Royal Navy ww2 MV Gadila

Gadila was originally built at Howaldtswerke, Kiel, Germany, completed 11 April 1935 as an oil tanker for the Royal Dutch/Shell line. She was converted to Merchant Aircraft Carrier at Smith’s Dock Company Limited in Middlesbrough, between April 1943 and February 1944, commissioned on February 1, 1944. She operated Swordfish of ‘S’ Flight, 860 NAS. She made the following escort trips: ON-229 in March, 1944 and SC-157 in April 17-May 1, 1944, ON-236 in May 1944, HX-293 in May 27-June 9, 1944, ON-241 June, 1944, HX-299 July 11-July 24, 1944, ON-249 August 1944, HX-306 August 31-September 17, 1944, ON-263 in October, 1944, SC-161 November 17 – December 4, 1944, ON-273 in December, 1944, HX-333 by January 18 – February 1, 1945, ON-284 in February 1945, SC-169 March 7 – March 21, 1945, ON-295 in April, 1945, HX-353 in April 29 – May 15, 1945, ON 284 in February 10 – March 20, 1945 and SC 169 in February 10 – March 20, 1945. She served much longer than British MAC ships, until the very end of the Eureopean campaign, and decommissioned on May 30, 1945, converted back as tanker in Maatschappij Feijenoord, Schiedam, BU in Hong Kong from June, 1958.

Royal Navy ww2 MV Macoma

MV Macoma was built at Nederlandse Scheepsbouw Mij, Amsterdam, and became one of nine Anglo Saxon Royal Dutch/Shell oil tankers, making her sea trials by May 13, 1936 and she served on the West Indies line until 1943, converted as Merchant Aircraft Carrier by Palmers Shipbuilding & Iron Company in Hebburon on Tyne, recommissioned on April 1, 1944. She operated Swordfish of ‘O’ (later ‘F’) Flight, 860 NAS. She made the following escort trips: ON-242 in June, 1944 and HX 300 by July 17 – August 3, 1944, ON-248 in August, 1944 and HX-305 by August 25 – September 10, 1944, ON-254 in September, 1944 and HX-312 by October 5 – October 21, 1944, ONS-35 in October 29 – November 15, 1944 and SC-161 in November 17 – December 4, 1944, ONS-38 by December 13, 1944 – January 2, 1945 and HX 331 in January 8 – January 22, 1945, ON 282 by February, 1945 and SC-168 in February 25 – March 13, 1945, ONS-47 by April 11 – 30, 1945 and SC-175 in May 7 – May 21, 1945. During one of her missions, her swordfish spitted a submarine surfaced off the convoy, communicated the info. The U-Boat was attacked by 860 squadron and a Swordfish from another MAC-ship. The suspected U-Boat was in reality the Free French submarine “La Perle” (one survivor).
She was decommissioned on May 30. 1945 and converted back to a tanker at Rotterdamsche Droogdok Maatschappij, Scrapped in Hong Kong by 1958.

Royal Navy ww2 MV Miralda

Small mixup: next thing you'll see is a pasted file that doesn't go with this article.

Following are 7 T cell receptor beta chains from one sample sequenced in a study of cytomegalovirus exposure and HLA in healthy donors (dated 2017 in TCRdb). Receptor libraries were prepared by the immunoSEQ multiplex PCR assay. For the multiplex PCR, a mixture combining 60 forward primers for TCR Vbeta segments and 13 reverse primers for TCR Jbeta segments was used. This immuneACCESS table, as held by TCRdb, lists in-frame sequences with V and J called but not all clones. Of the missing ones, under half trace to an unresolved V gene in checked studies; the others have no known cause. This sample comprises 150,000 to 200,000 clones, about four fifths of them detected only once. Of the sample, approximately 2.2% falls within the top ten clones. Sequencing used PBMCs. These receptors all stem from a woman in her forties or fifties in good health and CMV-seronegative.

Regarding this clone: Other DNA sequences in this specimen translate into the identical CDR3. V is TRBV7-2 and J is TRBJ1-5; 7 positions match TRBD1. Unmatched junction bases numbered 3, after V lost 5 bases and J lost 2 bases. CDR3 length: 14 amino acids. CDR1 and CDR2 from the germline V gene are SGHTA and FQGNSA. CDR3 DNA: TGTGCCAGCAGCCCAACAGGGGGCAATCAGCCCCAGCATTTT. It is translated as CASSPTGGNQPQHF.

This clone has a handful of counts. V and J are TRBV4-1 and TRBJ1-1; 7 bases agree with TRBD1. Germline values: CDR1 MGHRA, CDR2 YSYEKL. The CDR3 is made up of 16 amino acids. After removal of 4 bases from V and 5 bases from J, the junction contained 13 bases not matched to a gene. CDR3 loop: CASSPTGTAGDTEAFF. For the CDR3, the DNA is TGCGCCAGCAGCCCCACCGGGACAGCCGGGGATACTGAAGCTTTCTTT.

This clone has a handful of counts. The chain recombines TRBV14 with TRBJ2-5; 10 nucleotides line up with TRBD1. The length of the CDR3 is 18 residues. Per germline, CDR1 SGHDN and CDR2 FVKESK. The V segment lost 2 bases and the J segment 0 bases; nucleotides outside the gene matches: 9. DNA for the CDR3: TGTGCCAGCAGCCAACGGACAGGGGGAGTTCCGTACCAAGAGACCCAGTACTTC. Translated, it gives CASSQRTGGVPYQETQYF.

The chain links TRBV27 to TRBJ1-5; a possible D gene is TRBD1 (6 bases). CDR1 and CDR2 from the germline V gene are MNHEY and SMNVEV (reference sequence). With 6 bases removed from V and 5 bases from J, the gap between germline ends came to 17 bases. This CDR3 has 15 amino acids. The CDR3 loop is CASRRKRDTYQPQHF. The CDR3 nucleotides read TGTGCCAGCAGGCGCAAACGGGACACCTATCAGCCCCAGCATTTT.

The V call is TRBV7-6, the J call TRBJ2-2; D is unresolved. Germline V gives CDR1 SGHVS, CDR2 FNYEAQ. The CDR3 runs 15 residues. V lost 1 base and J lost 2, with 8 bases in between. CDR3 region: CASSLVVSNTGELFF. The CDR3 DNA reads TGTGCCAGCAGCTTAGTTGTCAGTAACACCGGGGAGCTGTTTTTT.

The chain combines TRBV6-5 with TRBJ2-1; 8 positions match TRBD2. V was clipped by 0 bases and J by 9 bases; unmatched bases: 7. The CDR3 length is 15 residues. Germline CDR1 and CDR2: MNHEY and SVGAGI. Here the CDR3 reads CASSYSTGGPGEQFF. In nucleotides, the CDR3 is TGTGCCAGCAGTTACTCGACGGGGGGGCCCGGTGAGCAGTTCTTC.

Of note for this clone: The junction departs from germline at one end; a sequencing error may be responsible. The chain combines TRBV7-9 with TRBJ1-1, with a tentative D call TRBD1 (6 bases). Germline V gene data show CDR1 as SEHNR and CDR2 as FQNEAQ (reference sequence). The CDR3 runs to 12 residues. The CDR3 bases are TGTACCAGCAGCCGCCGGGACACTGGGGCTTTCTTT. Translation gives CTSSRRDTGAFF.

She was launched in July 1936 at Nederlandse Scheepsbouw Mij, Amsterdam, conversion to a MAC ship, completed in January 1944. She was adopted by the British Ship Adoption Society (Maritime Charity) with schools amassing comforts for a particular ship, in return receiving thank letters and new from various ports. M.V Miralda was adopted by Styal Cottage Homes, a school for orphaned and destitute children of Manchester. Nothing of note during her career. After the war, she was reconverted and returned to merchant service under the same name, then resold as “Marisa” in 1950, served until scrapped in Hong Kong in 1960.

Royal Navy ww2 MV Rapana

MV Rapana was built at Wilton-Fijenoord, Schiedam, Netherlands, launched in March 1935, completed by April and owned and operated by N.V. Petroleum Maats under the name “La Corona”. In 1939, she was purchased by the Anglo-Saxon Petroleum Company and continue service until 1943, converted as the first MAC tanker ship at Smith’s Dock Company. As Rapana she was completed in July 1943. She started convoy escorts in the North Atlantic from July 1943 and had aboard 836L Flight, 836 NAS by August. In October 1943 she was in convoy SC 143 when one of her Swordfish attacked a U-boat shadowing the convoy, but the latter survived. In April 1944, she had 836 X Flight aboard, under sent back to RNAS Maydown in October 1944 and she made the rest of her career without air group. After 1945, she was converted back as tanker and stayed with the Anglo Saxon Petroleum Company until 1950, resold as “La Corona” and then “Rotula” until January 1958, sold for BU at Osaka, Hanwa Kogyo K.K. One of her Swordfish, LS326, later transferred to MV Empire MacCallum is now part of RN Historic Flight, airworthy and displayed by the Fly Navy Heritage Trust.

Read More/Src


Conway’s all the world’s fighting ships 1921-47
Lenaghan, J; R. Baker; W. J. Holt; A. J. Sims; A. W. Watson; Selected Papers on British Warship Design in World War II. Conway Maritime Press 1983
Hobbs, David (1996). Aircraft Carriers of the Royal and Commonwealth Navies. London: Greenhill Books.
Hobbs, David (2013). British Aircraft Carriers: Design, Development and Service Histories. Seaforth Publishing.
Sturtivant, R & Ballance, T (1994). ‘The Squadrons of the Fleet Air Arm’ Published by Air Britain Ltd, 1994
The World’s Warships 1941 by Francis E. McMurtrie (1944). Janes London 1941 1st ed.
Jane’s Fighting Ships of World War II by Francis E. McMurtrie (Editor) 1984. Crescent Books


The catafighters and merchant aircraft carriers Hardcover – January 1, 1970 by Kenneth Poolman mac_ships.htm EmpireM.html GADILA.htm Merchant_aircraft_carrier Empire_ship


Model Kits

Not a lot: HMS EMPIRE MACALPINE Escort Aircraft Carrier, AJM Models 1:700